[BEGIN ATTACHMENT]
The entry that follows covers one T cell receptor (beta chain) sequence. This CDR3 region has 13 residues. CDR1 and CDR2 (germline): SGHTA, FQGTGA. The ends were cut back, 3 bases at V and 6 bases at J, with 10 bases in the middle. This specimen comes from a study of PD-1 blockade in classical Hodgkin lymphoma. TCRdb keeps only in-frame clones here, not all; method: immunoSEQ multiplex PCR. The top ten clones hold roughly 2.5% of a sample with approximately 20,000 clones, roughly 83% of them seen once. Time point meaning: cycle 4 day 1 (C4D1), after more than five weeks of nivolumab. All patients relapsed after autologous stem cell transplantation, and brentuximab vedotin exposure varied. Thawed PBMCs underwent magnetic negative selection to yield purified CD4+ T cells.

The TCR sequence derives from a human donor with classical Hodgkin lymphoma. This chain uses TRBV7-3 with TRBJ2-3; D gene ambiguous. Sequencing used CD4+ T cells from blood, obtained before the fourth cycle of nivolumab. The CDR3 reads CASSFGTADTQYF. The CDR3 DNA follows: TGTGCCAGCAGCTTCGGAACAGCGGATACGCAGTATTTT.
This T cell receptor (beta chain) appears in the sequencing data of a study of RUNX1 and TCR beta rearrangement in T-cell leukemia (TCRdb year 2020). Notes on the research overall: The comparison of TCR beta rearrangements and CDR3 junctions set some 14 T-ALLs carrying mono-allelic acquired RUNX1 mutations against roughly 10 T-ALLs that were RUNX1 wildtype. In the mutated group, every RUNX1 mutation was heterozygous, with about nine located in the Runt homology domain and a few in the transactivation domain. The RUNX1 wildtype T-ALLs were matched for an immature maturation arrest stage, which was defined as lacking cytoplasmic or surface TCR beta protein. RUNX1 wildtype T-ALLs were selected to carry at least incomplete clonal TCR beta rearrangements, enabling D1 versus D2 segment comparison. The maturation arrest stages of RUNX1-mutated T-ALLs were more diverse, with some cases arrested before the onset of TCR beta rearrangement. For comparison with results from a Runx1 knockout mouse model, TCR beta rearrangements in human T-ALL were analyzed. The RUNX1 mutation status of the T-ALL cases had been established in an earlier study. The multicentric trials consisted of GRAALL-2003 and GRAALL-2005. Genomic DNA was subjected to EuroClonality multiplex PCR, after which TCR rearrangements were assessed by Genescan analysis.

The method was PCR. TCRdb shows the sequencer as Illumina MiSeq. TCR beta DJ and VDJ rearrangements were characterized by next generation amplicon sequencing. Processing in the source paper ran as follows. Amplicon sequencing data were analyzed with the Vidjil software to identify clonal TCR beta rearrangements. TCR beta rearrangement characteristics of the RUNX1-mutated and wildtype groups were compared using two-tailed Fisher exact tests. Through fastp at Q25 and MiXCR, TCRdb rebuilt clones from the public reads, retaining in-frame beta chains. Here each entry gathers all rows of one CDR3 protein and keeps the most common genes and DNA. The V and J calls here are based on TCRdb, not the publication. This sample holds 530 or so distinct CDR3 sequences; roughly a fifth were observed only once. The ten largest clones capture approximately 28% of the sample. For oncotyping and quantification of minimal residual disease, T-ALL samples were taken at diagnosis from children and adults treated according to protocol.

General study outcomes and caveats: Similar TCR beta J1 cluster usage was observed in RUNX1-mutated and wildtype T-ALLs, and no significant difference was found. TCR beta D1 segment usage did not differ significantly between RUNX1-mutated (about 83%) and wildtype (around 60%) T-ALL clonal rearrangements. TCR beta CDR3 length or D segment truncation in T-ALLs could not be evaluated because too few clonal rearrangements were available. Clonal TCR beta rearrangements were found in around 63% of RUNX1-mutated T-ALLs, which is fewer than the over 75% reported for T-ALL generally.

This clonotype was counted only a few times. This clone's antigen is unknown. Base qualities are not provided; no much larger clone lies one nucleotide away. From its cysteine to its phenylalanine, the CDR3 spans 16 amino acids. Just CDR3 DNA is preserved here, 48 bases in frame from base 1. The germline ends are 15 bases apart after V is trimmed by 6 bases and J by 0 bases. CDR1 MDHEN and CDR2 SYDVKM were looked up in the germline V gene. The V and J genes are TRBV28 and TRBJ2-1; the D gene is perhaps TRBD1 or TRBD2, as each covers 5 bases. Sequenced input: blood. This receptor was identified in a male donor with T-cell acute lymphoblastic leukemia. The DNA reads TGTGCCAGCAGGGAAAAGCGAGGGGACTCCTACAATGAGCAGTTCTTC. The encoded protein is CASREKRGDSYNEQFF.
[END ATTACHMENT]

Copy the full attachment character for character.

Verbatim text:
The entry that follows covers one T cell receptor (beta chain) sequence. This CDR3 region has 13 residues. CDR1 and CDR2 (germline): SGHTA, FQGTGA. The ends were cut back, 3 bases at V and 6 bases at J, with 10 bases in the middle. This specimen comes from a study of PD-1 blockade in classical Hodgkin lymphoma. TCRdb keeps only in-frame clones here, not all; method: immunoSEQ multiplex PCR. The top ten clones hold roughly 2.5% of a sample with approximately 20,000 clones, roughly 83% of them seen once. Time point meaning: cycle 4 day 1 (C4D1), after more than five weeks of nivolumab. All patients relapsed after autologous stem cell transplantation, and brentuximab vedotin exposure varied. Thawed PBMCs underwent magnetic negative selection to yield purified CD4+ T cells.

The TCR sequence derives from a human donor with classical Hodgkin lymphoma. This chain uses TRBV7-3 with TRBJ2-3; D gene ambiguous. Sequencing used CD4+ T cells from blood, obtained before the fourth cycle of nivolumab. The CDR3 reads CASSFGTADTQYF. The CDR3 DNA follows: TGTGCCAGCAGCTTCGGAACAGCGGATACGCAGTATTTT.
This T cell receptor (beta chain) appears in the sequencing data of a study of RUNX1 and TCR beta rearrangement in T-cell leukemia (TCRdb year 2020). Notes on the research overall: The comparison of TCR beta rearrangements and CDR3 junctions set some 14 T-ALLs carrying mono-allelic acquired RUNX1 mutations against roughly 10 T-ALLs that were RUNX1 wildtype. In the mutated group, every RUNX1 mutation was heterozygous, with about nine located in the Runt homology domain and a few in the transactivation domain. The RUNX1 wildtype T-ALLs were matched for an immature maturation arrest stage, which was defined as lacking cytoplasmic or surface TCR beta protein. RUNX1 wildtype T-ALLs were selected to carry at least incomplete clonal TCR beta rearrangements, enabling D1 versus D2 segment comparison. The maturation arrest stages of RUNX1-mutated T-ALLs were more diverse, with some cases arrested before the onset of TCR beta rearrangement. For comparison with results from a Runx1 knockout mouse model, TCR beta rearrangements in human T-ALL were analyzed. The RUNX1 mutation status of the T-ALL cases had been established in an earlier study. The multicentric trials consisted of GRAALL-2003 and GRAALL-2005. Genomic DNA was subjected to EuroClonality multiplex PCR, after which TCR rearrangements were assessed by Genescan analysis.

The method was PCR. TCRdb shows the sequencer as Illumina MiSeq. TCR beta DJ and VDJ rearrangements were characterized by next generation amplicon sequencing. Processing in the source paper ran as follows. Amplicon sequencing data were analyzed with the Vidjil software to identify clonal TCR beta rearrangements. TCR beta rearrangement characteristics of the RUNX1-mutated and wildtype groups were compared using two-tailed Fisher exact tests. Through fastp at Q25 and MiXCR, TCRdb rebuilt clones from the public reads, retaining in-frame beta chains. Here each entry gathers all rows of one CDR3 protein and keeps the most common genes and DNA. The V and J calls here are based on TCRdb, not the publication. This sample holds 530 or so distinct CDR3 sequences; roughly a fifth were observed only once. The ten largest clones capture approximately 28% of the sample. For oncotyping and quantification of minimal residual disease, T-ALL samples were taken at diagnosis from children and adults treated according to protocol.

General study outcomes and caveats: Similar TCR beta J1 cluster usage was observed in RUNX1-mutated and wildtype T-ALLs, and no significant difference was found. TCR beta D1 segment usage did not differ significantly between RUNX1-mutated (about 83%) and wildtype (around 60%) T-ALL clonal rearrangements. TCR beta CDR3 length or D segment truncation in T-ALLs could not be evaluated because too few clonal rearrangements were available. Clonal TCR beta rearrangements were found in around 63% of RUNX1-mutated T-ALLs, which is fewer than the over 75% reported for T-ALL generally.

This clonotype was counted only a few times. This clone's antigen is unknown. Base qualities are not provided; no much larger clone lies one nucleotide away. From its cysteine to its phenylalanine, the CDR3 spans 16 amino acids. Just CDR3 DNA is preserved here, 48 bases in frame from base 1. The germline ends are 15 bases apart after V is trimmed by 6 bases and J by 0 bases. CDR1 MDHEN and CDR2 SYDVKM were looked up in the germline V gene. The V and J genes are TRBV28 and TRBJ2-1; the D gene is perhaps TRBD1 or TRBD2, as each covers 5 bases. Sequenced input: blood. This receptor was identified in a male donor with T-cell acute lymphoblastic leukemia. The DNA reads TGTGCCAGCAGGGAAAAGCGAGGGGACTCCTACAATGAGCAGTTCTTC. The encoded protein is CASREKRGDSYNEQFF.